- Promoting the adaptation of work to the worker; assessing disability and fitness for work, promoting work ability – This is done by (i) risk assessment of workplace hazards with advice on prevention of harm, (ii) assessment of disability and fitness for work, pre placement and following work-related illness/ injury, (iii) assessment of impairment, disability and handicap in relation to work, (iv) clinical management in rehabilitation of disabled workers, (v) application of ergonomics to rehabilitation, (vi) application of organizational psychology to rehabilitation in situations of work-related mental ill health, (vii) counselling employees regarding sickness absence, (vii) management of workers with drug or alcohol problems, (viii) advising on rehabilitation and redeployment, (ix) advising on maintaining aging and disabled workers in work, and (x) promoting work ability (health, skills and training in relation to the demands of work).
- Advising on fitness for work and adaptation of work to the employee in the special circumstances of vulnerable groups and specific legislation.
- Collaborating in providing information, training and education in the field of occupational health, safety and ergonomics to management and the employees – This is done by (i) communicating with people from various backgrounds and with different levels of technical understanding, (ii) organizing and writing reports as precisely and quantitatively as possible, (iii) making clear oral presentations, (iv) counselling, (v) participating in committees, in particular the health and safety committee, (vi) participating in analysis of occupational accidents and diseases.
- Advising on, supporting and monitoring the implementation of occupational health and safety legislation – This is carried out by (i) application of occupational health law and ethics to individual cases, (ii) advising management on the implementation of health and safety law, (iii) advising on health and safety policy, (iv) advising employees and employees’ representatives of their legal obligations, (v) evaluation of compliance with legislation.
By the management of occupational health, plant management evaluates various jobs for the potential health hazards. It determines the extent of employees’ exposure to chemical, physical, ergonomic, or biological hazards and decides what is needed to control these hazards to protect the employees.
Through occupational health, management takes the help of specialists to anticipate, recognize, evaluate, and recommend controls for environmental and physical hazards that can affect the health and well-being of the employees. Accordingly they develop and implement occupational health safety procedures to protect the employees from health hazards associated with toxic chemicals, biological hazards, and harmful physical agents.
A worksite analysis is an essential first step that helps in determining the jobs and work stations which are the sources of potential occupational health hazards. During the worksite analysis, the occupational health specialist measures and identifies exposures, problem tasks, and risks. The most-effective worksite analyses include all jobs, operations, and work activities. The occupational health specialist inspects, researches, or analyzes how the particular chemicals or physical hazards at that worksite affect employees’ health. If a situation hazardous to health is discovered, then there is a need to take the appropriate corrective actions.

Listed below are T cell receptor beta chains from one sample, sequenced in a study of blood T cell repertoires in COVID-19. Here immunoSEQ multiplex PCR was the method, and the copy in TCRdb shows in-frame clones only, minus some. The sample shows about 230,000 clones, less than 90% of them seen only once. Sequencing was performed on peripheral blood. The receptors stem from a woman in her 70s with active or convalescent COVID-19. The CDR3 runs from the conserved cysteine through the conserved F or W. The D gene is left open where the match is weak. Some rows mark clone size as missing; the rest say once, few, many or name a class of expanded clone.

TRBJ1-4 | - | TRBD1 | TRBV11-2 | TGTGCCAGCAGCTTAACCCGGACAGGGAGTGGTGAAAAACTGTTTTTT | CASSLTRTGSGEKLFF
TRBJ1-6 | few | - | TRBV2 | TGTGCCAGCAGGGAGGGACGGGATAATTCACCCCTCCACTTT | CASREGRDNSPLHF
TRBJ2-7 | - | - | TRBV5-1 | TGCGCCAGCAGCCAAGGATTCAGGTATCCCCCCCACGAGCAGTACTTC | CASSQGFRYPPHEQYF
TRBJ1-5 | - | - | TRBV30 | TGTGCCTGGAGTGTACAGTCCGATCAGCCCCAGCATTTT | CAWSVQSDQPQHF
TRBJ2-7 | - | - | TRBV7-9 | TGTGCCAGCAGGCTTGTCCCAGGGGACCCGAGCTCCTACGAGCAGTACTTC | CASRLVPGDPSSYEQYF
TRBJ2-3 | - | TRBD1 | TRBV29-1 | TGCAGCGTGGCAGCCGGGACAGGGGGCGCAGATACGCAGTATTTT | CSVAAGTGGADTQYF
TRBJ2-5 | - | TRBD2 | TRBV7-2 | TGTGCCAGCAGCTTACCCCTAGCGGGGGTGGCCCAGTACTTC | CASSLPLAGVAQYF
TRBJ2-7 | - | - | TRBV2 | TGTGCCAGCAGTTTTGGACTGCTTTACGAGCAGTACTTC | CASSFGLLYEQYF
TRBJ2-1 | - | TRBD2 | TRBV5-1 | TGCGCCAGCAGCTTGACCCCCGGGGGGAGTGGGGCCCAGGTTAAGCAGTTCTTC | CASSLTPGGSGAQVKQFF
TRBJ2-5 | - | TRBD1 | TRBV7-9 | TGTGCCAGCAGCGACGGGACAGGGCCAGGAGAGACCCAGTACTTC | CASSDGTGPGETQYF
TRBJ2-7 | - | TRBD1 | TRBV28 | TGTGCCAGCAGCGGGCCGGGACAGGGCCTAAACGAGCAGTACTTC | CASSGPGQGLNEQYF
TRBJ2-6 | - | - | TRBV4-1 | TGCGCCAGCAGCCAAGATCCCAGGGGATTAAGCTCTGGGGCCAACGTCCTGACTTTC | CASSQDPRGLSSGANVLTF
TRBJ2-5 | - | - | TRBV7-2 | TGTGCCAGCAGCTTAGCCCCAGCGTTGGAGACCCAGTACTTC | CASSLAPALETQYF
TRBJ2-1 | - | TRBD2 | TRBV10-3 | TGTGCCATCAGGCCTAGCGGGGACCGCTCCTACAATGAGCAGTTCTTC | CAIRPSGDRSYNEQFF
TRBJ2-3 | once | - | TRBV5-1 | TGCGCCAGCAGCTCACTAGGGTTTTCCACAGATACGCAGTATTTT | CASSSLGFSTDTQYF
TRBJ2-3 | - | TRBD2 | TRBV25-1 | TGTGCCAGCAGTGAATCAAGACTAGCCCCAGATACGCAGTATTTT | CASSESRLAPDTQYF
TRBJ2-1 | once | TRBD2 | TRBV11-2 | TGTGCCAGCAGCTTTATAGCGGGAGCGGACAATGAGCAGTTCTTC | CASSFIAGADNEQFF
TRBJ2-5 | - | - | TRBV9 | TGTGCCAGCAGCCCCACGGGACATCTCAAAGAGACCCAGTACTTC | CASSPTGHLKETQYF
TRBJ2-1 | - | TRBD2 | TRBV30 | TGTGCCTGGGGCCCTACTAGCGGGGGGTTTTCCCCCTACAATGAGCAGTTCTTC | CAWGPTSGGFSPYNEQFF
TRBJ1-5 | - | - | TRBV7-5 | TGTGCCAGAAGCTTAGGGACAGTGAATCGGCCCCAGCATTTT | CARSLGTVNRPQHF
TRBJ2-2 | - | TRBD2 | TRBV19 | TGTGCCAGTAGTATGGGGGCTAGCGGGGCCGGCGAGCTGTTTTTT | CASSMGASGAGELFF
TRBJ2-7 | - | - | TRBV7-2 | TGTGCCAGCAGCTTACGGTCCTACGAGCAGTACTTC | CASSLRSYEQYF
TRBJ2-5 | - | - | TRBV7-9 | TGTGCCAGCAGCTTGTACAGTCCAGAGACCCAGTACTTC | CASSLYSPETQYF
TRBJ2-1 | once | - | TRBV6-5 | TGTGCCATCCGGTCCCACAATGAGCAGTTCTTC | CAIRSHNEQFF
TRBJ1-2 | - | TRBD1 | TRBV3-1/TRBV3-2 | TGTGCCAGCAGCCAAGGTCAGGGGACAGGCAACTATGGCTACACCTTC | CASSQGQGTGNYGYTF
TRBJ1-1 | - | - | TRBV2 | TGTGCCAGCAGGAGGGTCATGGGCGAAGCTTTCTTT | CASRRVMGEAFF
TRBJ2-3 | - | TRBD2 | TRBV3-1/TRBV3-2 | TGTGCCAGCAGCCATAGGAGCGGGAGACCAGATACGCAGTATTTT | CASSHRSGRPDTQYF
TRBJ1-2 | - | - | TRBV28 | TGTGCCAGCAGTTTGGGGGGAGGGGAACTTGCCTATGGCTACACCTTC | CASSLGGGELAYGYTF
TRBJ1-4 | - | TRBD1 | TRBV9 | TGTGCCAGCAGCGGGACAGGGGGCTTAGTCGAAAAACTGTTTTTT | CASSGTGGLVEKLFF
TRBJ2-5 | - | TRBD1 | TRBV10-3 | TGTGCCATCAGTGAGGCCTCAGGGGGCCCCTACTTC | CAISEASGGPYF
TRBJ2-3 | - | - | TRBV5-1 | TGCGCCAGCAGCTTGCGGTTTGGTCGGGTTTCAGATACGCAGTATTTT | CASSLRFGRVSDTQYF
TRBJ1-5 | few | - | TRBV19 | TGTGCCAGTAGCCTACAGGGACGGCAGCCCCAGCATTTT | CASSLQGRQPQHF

Occupational health management recognizes that engineering, work practice, and administrative controls are the primary means of reducing employees’ exposure to occupational health hazards.
Engineering controls minimize employees’ exposure by either reducing or removing the hazard at the source or isolating the employees from the hazard. Engineering controls include eliminating toxic chemicals and substituting non-toxic chemicals, enclosing work processes or confining work operations, and the installation of general and local ventilation systems.
Work practice controls alter the manner in which a task is performed. Some fundamental and easily implemented work practice controls include (i) changing existing work practices to follow proper procedures that minimize exposures while operating production and control equipment, (ii) inspecting and maintaining process and control equipment on a regular basis, (iii) implementing good housekeeping procedures, (iv) providing good supervision, and (v) mandating that eating, drinking, smoking, and chewing tobacco or gum in regulated areas be prohibited.
Administrative controls include controlling employees’ exposure by scheduling production and tasks, or both, in ways that minimize exposure levels. For example, the management might schedule operations with the highest exposure potential during periods when the fewest employees are present.
When effective work practices or engineering controls are not feasible or while such controls are being instituted, appropriate personal protective equipment (PPE) are to be used. Examples of personal protective equipment are gloves, safety goggles, helmets, safety shoes, protective clothing, and respirators. To be effective, personal protective equipment must be individually selected, properly fitted and periodically refitted, conscientiously and properly worn, regularly maintained, and replaced, as necessary.
Occupational health hazards
It is necessary that the management is familiar with the characteristics of the hazards in order to be effective in recognizing and evaluating the occupational health hazards and developing proper controls for them. Potential occupational health hazards can include air contaminants, chemical, biological, physical, and ergonomic hazards (Fig 1).
Fig 1 Potential occupational health hazards